An invasive species that started in Europe, the green crab has spread to both coasts of North America, Iceland, Norway, Africa, Australia, and New Zealand. They are often the most common crab in their habitat. They have been an invasive species in North America for almost 200 years and are thought to have replaced other native crab species.
They are not large crabs, and usually are just 3" (8 cm) across. Their color can vary widely from dark green with yellow or brown splotches to orangey-red. Their shell (carapace), which is much more square-shaped than the blue crab, has 5 pointy spines along the front. They have 8 walking legs – 4 on each side and two larger claws. The first pair of legs have well-developed pincers called chelipeds. Males are larger.
They are active mainly at night (nocturnal). They are aggressive in their habitat and have out competed many native species.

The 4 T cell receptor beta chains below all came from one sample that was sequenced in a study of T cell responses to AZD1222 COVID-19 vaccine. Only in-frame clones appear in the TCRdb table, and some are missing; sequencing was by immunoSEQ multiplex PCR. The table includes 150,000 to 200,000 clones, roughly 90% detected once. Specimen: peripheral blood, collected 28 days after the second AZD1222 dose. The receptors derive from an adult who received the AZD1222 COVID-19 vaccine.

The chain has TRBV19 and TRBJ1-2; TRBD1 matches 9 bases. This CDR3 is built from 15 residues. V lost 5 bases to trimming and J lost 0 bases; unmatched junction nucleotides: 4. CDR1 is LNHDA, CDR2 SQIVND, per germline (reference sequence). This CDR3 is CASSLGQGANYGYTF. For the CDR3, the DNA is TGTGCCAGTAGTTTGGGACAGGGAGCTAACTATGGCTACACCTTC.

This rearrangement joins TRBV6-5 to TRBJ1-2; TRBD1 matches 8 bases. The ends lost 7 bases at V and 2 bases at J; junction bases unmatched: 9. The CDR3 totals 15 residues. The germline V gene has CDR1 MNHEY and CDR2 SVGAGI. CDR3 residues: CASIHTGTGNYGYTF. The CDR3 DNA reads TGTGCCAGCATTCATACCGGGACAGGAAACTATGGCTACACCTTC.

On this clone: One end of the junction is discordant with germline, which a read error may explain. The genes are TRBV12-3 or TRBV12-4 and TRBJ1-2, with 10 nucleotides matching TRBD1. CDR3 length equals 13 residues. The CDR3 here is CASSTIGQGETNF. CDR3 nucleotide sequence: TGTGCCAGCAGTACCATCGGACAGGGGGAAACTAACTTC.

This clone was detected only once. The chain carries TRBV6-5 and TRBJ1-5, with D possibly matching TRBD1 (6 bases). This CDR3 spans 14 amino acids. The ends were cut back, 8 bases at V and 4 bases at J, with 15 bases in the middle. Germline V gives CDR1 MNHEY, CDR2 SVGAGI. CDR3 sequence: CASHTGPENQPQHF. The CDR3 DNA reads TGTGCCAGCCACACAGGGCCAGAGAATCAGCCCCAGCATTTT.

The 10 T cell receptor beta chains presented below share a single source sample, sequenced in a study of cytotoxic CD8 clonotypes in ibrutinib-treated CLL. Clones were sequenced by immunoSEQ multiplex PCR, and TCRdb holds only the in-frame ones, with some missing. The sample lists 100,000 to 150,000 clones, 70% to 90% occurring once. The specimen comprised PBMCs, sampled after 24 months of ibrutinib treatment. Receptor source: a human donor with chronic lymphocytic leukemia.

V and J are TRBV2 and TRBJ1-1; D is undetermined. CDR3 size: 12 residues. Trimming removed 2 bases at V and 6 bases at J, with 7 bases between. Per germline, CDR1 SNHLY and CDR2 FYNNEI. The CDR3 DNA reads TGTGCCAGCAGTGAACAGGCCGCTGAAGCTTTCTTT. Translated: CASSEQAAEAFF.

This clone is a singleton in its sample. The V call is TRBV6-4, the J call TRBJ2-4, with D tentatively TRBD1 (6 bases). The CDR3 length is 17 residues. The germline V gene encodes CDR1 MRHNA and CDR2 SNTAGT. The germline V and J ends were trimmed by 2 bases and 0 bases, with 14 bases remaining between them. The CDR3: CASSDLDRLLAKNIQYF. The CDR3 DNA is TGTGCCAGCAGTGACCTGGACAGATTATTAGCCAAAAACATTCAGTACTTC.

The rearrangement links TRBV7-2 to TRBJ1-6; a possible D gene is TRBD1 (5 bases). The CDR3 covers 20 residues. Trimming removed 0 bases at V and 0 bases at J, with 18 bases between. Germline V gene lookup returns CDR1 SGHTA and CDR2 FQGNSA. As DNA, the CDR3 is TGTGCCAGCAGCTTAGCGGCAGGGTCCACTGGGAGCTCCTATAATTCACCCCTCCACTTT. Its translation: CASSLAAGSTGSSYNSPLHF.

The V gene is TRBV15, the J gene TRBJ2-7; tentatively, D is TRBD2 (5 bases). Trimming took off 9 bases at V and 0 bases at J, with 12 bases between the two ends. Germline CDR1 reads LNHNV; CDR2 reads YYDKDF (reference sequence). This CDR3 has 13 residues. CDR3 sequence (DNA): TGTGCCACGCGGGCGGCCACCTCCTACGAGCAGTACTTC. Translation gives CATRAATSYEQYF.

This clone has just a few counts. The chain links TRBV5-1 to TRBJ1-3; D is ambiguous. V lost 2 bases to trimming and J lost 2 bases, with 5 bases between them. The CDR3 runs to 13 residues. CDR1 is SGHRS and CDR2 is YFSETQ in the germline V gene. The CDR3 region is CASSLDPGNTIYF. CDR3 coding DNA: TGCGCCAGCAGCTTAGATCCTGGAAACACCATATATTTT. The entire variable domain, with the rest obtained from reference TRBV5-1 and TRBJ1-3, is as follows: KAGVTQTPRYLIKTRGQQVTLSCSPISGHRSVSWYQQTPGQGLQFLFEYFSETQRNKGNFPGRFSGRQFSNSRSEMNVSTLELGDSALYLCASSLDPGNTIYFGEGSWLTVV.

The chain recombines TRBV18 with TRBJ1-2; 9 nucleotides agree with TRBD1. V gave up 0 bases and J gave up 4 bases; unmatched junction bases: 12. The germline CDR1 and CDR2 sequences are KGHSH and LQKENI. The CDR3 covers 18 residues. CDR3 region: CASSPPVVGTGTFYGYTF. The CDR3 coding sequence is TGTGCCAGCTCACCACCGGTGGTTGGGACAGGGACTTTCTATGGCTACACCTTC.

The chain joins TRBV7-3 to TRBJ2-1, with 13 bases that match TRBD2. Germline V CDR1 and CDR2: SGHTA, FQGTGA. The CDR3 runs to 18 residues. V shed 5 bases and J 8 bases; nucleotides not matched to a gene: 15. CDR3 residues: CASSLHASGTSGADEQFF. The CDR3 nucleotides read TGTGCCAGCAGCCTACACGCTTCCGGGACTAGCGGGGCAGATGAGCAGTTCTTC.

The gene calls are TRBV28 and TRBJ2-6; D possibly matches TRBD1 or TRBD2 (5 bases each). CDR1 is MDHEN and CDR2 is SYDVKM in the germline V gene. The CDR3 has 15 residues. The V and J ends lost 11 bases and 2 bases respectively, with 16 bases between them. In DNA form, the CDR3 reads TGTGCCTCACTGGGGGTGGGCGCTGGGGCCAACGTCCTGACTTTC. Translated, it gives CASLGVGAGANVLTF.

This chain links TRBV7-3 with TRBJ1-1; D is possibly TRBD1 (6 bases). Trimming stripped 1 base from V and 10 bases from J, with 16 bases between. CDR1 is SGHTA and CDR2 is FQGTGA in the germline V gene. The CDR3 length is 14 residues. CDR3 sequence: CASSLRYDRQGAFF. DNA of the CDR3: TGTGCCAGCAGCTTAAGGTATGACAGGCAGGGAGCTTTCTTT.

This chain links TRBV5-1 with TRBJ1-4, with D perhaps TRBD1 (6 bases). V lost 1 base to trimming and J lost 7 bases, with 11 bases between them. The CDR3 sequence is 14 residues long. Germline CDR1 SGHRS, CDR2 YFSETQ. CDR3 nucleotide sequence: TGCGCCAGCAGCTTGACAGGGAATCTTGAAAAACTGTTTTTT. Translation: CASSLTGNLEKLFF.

They are omnivores eating plants and animals (clams, oysters, mussels and other small crabs). They both hunt (predators) and find dead animals to feed on (scavengers).
They are eaten by fish, sea birds, seals, otters and man.
Females lay up to 200,000 eggs. The hatching larvae float off into the ocean to develop offshore. They will grow and molt many times before developing into baby crabs. Like many small developing sea animals, young crabs will hide in kelp to grow and stay safe from predators.
Species: C. maenas
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